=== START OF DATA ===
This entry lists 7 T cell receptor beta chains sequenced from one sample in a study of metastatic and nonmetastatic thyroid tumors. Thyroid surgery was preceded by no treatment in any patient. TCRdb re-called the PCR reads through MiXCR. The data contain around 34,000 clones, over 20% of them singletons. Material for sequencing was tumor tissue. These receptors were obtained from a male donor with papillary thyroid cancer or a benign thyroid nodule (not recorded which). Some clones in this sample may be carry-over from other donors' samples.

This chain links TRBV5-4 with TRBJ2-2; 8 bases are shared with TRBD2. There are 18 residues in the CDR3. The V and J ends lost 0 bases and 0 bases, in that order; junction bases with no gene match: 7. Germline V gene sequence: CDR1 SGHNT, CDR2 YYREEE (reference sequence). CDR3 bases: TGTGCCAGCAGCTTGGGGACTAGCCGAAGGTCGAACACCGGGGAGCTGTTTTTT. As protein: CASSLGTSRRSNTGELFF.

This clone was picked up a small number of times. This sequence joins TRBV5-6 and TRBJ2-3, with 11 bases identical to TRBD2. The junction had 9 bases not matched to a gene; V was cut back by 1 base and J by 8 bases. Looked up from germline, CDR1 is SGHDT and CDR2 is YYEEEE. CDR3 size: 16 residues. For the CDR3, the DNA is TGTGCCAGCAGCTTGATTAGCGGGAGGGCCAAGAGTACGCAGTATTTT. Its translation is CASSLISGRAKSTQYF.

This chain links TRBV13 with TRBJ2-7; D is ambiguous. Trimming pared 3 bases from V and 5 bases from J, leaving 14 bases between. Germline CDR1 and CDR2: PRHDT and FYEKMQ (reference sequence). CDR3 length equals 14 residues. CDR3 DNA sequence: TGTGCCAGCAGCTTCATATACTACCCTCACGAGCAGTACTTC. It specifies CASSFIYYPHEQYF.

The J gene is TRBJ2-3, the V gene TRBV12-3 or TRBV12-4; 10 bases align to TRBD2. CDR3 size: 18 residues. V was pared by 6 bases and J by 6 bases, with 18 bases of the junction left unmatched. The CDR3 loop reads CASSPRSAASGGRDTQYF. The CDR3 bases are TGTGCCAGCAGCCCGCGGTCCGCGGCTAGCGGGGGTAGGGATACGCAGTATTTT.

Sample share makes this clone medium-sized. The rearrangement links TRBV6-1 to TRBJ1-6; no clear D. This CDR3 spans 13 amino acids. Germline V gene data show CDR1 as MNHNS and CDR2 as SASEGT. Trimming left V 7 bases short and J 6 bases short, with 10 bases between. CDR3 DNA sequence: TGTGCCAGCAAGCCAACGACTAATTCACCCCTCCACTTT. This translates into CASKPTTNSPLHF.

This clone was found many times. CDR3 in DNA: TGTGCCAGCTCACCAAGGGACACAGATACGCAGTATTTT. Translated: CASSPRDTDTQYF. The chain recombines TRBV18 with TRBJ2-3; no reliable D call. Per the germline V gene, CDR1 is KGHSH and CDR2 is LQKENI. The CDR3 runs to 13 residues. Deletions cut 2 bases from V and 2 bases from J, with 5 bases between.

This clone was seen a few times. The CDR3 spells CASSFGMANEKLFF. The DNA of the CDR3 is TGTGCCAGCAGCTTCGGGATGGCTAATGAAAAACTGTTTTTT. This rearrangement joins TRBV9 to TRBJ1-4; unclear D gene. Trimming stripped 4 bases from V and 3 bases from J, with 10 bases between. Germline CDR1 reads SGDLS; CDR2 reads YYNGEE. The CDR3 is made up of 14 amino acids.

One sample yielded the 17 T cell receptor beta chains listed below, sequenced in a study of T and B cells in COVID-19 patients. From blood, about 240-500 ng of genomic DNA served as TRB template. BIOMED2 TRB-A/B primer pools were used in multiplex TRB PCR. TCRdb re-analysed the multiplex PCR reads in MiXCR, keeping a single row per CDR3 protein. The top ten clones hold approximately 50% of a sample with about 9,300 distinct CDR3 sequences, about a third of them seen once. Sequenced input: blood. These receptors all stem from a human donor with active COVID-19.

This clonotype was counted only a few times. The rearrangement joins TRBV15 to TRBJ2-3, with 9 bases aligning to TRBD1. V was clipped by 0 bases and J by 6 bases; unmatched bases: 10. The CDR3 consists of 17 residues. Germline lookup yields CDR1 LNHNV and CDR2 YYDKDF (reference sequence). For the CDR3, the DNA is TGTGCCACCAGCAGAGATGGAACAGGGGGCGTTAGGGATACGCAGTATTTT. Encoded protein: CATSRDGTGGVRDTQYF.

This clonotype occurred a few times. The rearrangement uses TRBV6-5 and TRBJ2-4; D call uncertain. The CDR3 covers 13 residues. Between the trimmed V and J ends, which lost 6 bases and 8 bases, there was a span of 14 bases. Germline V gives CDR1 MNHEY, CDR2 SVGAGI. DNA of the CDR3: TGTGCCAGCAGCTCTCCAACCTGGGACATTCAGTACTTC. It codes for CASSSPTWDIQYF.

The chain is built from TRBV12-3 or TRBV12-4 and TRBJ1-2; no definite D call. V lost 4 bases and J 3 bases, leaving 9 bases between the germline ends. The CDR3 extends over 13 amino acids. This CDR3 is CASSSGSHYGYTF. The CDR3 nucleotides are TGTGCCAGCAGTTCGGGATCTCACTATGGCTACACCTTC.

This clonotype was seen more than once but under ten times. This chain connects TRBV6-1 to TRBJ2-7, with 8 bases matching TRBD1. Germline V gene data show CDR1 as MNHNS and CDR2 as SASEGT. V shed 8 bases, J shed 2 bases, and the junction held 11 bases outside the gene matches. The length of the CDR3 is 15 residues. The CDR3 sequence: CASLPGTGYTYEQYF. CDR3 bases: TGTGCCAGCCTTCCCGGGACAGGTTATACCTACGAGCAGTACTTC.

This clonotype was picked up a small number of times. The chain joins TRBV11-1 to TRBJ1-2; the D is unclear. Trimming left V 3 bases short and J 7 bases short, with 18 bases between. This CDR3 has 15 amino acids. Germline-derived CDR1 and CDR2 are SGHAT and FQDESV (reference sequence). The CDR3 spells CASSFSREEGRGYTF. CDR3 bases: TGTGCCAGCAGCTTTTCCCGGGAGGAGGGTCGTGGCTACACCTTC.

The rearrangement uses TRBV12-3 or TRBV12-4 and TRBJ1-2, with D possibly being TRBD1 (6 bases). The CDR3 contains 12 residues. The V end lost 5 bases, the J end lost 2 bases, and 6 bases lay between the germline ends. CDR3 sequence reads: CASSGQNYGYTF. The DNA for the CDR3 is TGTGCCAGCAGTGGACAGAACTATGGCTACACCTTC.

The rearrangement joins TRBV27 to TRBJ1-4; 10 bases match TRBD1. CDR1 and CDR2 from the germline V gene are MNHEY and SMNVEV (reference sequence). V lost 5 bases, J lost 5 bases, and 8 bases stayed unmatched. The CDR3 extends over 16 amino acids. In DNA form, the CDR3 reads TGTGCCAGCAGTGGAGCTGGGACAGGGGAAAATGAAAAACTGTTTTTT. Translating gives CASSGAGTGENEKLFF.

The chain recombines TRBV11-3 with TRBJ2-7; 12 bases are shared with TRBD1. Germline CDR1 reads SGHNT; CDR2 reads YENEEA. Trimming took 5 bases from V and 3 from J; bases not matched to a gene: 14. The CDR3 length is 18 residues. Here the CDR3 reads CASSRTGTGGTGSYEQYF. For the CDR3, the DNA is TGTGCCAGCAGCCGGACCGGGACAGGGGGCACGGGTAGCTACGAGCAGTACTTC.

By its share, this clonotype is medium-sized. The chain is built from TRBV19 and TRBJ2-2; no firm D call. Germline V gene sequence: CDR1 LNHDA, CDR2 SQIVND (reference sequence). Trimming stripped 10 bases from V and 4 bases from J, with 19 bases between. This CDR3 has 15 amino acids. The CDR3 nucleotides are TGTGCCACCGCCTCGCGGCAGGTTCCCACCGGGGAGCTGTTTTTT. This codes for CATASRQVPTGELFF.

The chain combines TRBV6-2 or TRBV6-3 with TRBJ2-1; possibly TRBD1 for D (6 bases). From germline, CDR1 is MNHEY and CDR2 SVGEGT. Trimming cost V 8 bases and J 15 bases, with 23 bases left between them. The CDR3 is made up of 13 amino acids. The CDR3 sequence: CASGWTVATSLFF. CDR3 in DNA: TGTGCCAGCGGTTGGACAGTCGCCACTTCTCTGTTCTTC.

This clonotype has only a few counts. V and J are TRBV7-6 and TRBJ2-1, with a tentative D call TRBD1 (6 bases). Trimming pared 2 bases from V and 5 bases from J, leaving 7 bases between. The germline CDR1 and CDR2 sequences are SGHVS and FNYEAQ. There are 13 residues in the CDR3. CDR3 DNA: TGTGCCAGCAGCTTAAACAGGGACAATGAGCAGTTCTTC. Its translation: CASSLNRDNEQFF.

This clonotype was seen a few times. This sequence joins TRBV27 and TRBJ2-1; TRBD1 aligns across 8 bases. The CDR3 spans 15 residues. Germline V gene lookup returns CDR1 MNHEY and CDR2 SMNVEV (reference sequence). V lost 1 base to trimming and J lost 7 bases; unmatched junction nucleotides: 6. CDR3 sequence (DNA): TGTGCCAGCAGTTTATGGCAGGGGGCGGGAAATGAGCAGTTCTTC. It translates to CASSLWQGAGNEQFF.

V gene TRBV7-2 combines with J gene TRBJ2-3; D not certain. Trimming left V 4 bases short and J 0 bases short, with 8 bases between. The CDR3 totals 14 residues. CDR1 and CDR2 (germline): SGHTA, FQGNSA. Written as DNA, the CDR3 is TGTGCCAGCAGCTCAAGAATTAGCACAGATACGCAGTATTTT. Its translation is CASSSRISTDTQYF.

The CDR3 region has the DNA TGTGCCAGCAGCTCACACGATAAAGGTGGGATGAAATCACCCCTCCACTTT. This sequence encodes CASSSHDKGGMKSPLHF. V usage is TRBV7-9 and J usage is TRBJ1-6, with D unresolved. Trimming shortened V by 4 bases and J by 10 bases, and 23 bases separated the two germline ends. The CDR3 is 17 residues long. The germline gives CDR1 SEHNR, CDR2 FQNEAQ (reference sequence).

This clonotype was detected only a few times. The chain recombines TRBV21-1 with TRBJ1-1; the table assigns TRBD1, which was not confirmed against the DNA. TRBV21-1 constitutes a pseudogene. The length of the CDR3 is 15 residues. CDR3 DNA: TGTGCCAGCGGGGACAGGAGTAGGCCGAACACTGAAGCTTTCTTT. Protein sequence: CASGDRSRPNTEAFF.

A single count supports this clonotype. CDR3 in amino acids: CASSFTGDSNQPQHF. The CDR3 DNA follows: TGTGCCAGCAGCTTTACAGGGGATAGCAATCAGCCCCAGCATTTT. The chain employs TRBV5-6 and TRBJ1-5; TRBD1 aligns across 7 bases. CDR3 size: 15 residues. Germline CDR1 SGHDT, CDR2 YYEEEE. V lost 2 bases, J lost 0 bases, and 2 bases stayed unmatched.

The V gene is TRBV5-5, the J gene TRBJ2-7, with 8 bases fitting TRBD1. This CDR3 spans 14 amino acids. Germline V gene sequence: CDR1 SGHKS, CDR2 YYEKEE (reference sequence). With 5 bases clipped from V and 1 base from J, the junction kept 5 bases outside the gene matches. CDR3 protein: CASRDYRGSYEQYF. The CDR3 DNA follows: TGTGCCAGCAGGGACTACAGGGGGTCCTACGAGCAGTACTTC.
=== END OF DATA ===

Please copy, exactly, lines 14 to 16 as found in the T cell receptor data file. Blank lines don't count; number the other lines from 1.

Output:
This clonotype was picked up a small number of times. The chain joins TRBV11-1 to TRBJ1-2; the D is unclear. Trimming left V 3 bases short and J 7 bases short, with 18 bases between. This CDR3 has 15 amino acids. Germline-derived CDR1 and CDR2 are SGHAT and FQDESV (reference sequence). The CDR3 spells CASSFSREEGRGYTF. CDR3 bases: TGTGCCAGCAGCTTTTCCCGGGAGGAGGGTCGTGGCTACACCTTC.

The rearrangement uses TRBV12-3 or TRBV12-4 and TRBJ1-2, with D possibly being TRBD1 (6 bases). The CDR3 contains 12 residues. The V end lost 5 bases, the J end lost 2 bases, and 6 bases lay between the germline ends. CDR3 sequence reads: CASSGQNYGYTF. The DNA for the CDR3 is TGTGCCAGCAGTGGACAGAACTATGGCTACACCTTC.

The rearrangement joins TRBV27 to TRBJ1-4; 10 bases match TRBD1. CDR1 and CDR2 from the germline V gene are MNHEY and SMNVEV (reference sequence). V lost 5 bases, J lost 5 bases, and 8 bases stayed unmatched. The CDR3 extends over 16 amino acids. In DNA form, the CDR3 reads TGTGCCAGCAGTGGAGCTGGGACAGGGGAAAATGAAAAACTGTTTTTT. Translating gives CASSGAGTGENEKLFF.